The Agile manifesto was the common ground found by a (heterogeneous) group of 17 software development experts (who now call themselves The Agile Alliance) with different backgrounds that included Extreme Programming, SCRUM, DSDM, Adaptive Software Development, Crystal, Feature-Driven Development, and Pragmatic Programming. They all agreed, in spite of their dramatically different points of view, on a list of 12 base principles of how software development should be managed. This 12 point list is now known as the Manifesto for Agile Software Development.
- Our highest priority is to satisfy the customer through early and continuous delivery of valuable software.
- Welcome changing requirements, even late in development. Agile processes harness change for the customer's competitive advantage.
- Deliver working software frequently, from a couple of weeks to a couple of months, with a preference to the shorter timescale.
- Business people and developers must work together daily throughout the project.
- Build projects around motivated individuals. Give them the environment and support they need, and trust them to get the job done.
- The most efficient and effective method of conveying information to and within a development team is face-to-face conversation.
- Working software is the primary measure of progress.
- Agile processes promote sustainable development. The sponsors, developers, and users should be able to maintain a constant pace indefinitely.
- Continuous attention to technical excellence and good design enhances agility.
- Simplicity--the art of maximizing the amount of work not done--is essential.
- The best architectures, requirements, and designs emerge from self-organizing teams.
- At regular intervals, the team reflects on how to become more effective, then tunes and adjusts its behavior accordingly.
These 12 principles are based on 4 essential guidelines:
- Individuals and interactions over processes and tools
- Working software over comprehensive documentation
- Customer collaboration over contract negotiation
- Responding to change over following a plan
Please note that this guidelines are presented as a dichotomy (which is by itself controversial), this means that all Agile project must mainly align to the left side of this list (the Light side of the Force you might say?).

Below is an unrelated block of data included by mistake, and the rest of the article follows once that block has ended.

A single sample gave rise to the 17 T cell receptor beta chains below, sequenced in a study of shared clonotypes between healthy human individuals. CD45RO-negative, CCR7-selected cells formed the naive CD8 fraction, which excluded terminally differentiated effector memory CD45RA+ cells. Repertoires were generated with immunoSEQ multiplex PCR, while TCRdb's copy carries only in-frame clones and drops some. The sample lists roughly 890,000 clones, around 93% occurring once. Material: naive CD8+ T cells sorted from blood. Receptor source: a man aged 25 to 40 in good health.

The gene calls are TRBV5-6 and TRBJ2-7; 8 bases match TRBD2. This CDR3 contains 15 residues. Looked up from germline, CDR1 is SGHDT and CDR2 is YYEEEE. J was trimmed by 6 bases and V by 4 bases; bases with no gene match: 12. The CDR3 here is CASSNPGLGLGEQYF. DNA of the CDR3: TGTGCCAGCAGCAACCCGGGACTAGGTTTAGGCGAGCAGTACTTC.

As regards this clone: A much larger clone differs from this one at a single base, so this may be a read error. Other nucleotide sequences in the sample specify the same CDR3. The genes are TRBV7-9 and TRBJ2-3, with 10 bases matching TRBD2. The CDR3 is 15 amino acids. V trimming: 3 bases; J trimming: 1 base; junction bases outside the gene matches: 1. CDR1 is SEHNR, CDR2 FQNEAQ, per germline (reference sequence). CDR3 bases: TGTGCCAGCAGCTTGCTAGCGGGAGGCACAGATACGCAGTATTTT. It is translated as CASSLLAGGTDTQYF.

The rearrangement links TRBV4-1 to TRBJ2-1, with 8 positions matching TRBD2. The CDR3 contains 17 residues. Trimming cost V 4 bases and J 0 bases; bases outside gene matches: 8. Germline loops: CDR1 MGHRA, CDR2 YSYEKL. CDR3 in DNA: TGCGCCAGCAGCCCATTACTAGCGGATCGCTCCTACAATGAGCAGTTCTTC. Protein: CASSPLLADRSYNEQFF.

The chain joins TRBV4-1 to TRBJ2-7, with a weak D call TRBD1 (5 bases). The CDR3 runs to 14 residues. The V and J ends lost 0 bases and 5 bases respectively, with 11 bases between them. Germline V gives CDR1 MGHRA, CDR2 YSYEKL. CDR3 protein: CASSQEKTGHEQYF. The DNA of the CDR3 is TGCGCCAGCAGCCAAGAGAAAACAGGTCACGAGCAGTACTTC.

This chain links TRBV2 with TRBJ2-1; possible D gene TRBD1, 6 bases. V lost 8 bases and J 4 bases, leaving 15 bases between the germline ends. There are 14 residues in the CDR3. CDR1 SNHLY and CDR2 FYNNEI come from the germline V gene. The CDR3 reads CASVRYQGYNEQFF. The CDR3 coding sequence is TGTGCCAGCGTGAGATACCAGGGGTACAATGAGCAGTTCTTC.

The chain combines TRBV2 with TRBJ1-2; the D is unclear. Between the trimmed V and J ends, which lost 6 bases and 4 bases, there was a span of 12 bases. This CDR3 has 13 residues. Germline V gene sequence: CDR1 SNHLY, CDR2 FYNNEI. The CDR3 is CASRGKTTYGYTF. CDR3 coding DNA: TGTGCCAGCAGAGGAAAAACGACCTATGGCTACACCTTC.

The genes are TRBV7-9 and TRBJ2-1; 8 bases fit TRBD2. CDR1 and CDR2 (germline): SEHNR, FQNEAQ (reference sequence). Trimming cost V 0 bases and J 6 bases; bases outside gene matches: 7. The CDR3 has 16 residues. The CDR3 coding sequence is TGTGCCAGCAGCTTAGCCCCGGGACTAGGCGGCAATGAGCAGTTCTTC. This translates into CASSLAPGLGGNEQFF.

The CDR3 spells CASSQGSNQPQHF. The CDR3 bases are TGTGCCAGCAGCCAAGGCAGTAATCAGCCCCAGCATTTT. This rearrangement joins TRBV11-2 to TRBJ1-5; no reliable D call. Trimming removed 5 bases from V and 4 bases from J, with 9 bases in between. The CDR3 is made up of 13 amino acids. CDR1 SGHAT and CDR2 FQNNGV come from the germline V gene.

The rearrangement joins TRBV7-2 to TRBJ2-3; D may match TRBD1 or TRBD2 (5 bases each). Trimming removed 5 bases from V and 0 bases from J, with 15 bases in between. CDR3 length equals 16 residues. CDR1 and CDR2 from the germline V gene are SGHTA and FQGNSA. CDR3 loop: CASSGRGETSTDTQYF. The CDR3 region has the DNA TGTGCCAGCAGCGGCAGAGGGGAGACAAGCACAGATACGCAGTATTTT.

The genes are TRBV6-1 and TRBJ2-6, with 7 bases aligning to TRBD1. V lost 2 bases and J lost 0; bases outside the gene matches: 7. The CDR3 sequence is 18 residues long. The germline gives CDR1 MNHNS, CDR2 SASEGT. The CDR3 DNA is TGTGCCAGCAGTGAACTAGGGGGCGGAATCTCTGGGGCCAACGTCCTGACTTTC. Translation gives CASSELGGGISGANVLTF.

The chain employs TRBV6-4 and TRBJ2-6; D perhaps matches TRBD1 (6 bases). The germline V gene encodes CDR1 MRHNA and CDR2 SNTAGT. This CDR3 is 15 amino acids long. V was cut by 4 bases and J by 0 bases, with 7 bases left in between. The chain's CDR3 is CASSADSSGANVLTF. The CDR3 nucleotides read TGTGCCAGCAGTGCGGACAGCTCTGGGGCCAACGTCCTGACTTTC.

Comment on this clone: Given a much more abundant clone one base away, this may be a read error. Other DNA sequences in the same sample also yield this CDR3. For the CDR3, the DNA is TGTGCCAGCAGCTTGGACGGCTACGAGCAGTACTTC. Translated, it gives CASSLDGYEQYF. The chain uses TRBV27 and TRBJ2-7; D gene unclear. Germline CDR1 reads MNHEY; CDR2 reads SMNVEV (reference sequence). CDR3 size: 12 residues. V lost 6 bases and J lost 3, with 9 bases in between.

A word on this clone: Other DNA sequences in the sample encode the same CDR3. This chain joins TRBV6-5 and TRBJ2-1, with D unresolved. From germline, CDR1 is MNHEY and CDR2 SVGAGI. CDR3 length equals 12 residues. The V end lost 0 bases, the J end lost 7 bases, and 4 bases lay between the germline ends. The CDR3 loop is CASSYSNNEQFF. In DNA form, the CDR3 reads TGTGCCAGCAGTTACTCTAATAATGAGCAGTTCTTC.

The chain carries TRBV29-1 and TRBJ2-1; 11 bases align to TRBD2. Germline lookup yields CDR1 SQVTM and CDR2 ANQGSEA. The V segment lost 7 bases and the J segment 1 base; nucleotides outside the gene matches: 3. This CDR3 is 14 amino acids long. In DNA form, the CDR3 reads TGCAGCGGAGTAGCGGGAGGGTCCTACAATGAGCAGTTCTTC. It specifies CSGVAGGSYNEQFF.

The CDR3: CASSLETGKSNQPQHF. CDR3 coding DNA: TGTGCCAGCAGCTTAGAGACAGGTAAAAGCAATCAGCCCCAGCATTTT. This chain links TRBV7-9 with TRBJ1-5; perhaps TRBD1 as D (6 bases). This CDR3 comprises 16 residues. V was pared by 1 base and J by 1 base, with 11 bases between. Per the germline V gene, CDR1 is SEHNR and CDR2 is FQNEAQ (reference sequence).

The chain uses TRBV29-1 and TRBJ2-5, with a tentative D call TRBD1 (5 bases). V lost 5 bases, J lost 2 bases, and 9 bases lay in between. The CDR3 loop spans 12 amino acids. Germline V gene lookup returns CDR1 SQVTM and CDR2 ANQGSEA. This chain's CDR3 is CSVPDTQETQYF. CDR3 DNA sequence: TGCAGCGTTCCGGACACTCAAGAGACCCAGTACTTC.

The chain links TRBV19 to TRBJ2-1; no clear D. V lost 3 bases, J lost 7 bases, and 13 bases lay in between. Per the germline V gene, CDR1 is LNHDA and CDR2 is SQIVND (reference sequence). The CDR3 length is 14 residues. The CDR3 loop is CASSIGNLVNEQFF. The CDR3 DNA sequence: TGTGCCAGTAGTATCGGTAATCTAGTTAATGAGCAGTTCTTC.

So in simple words; you are not on an Agile project if you value documentation over working software or you value more your plan that responding to change. Now let me clear something up before some of you start rising an eyebrow in disapproval... It’s perfectly ok to value comprehensive documentation over working software or processes and tools over individuals and interactions, some projects have to work that way, it all depends on the nature of the project, which brings up the question:
Is Agile the approach the best someone could have on a software developments nowadays?
The answer: NO!!, it depends on the nature of the project, Agile is not going to work on all projects.
Why agile is not the same as Agile.
There has been a lot of confusion lately caused by the abuse and misuse of the term Agile. So let’s clear out what is strictly Agile and what isn't. Just remember the essential principles and why the manifesto was created for in the first place. People can call their approach agile (notice the lower case "a") which can mean whatever they want, this is the main source of all the confusion regarding Agile Development. Agile is by itself an adjective that describes something flexible that reacts fast. That fact plus all the buzz Agile Development (notice the capital “A”) has generated recently has caused people to indiscriminately use it to describe their project, design, coding, management, testing and even documentation techniques or methodologies as "agile" when they believe that they are "fast" or "faster than..." by whatever arbitrary standard they can think of, so you can append "agile" to anything you want to, just to make it sound trendy and cooler;
The "agile" incremental beer drinking technique (I know a couple of guys I work with how are experts on this).
Agile is just a set or principles that are open to interpretation. There is no methodology set on stone you can follow or any set of tools you could use. This is a good thing if you think about how flexible it can be. You can hypothetically allocate virtually any kind of project within this frame and improve is greatly, but the down side is that you can easily get lost in the path that doesn’t have any barriers on the sides that delimit it clearly. This explains why you can buy 2 different Agile books and still get contradicting opinions on the same subjects.
So just to wrap things up;
- Agile: Is a set of 12 principles for software development aimed to increase productivity by prioritizing activities that add real value to the project and to the deliverables. Agile is leveraged by an incremental and iterative approach. It is a great way to manage projects in which the requirements are not completely defined by the start (like most of the projects we engage on at DMT). It can be risky to follow it on project that demand requirements to be perfectly defined upfront or that requires a very detailed change process (basically any project that by nature requires you to value any of the guidelines right side).
- “agile”: Anything that moves quickly.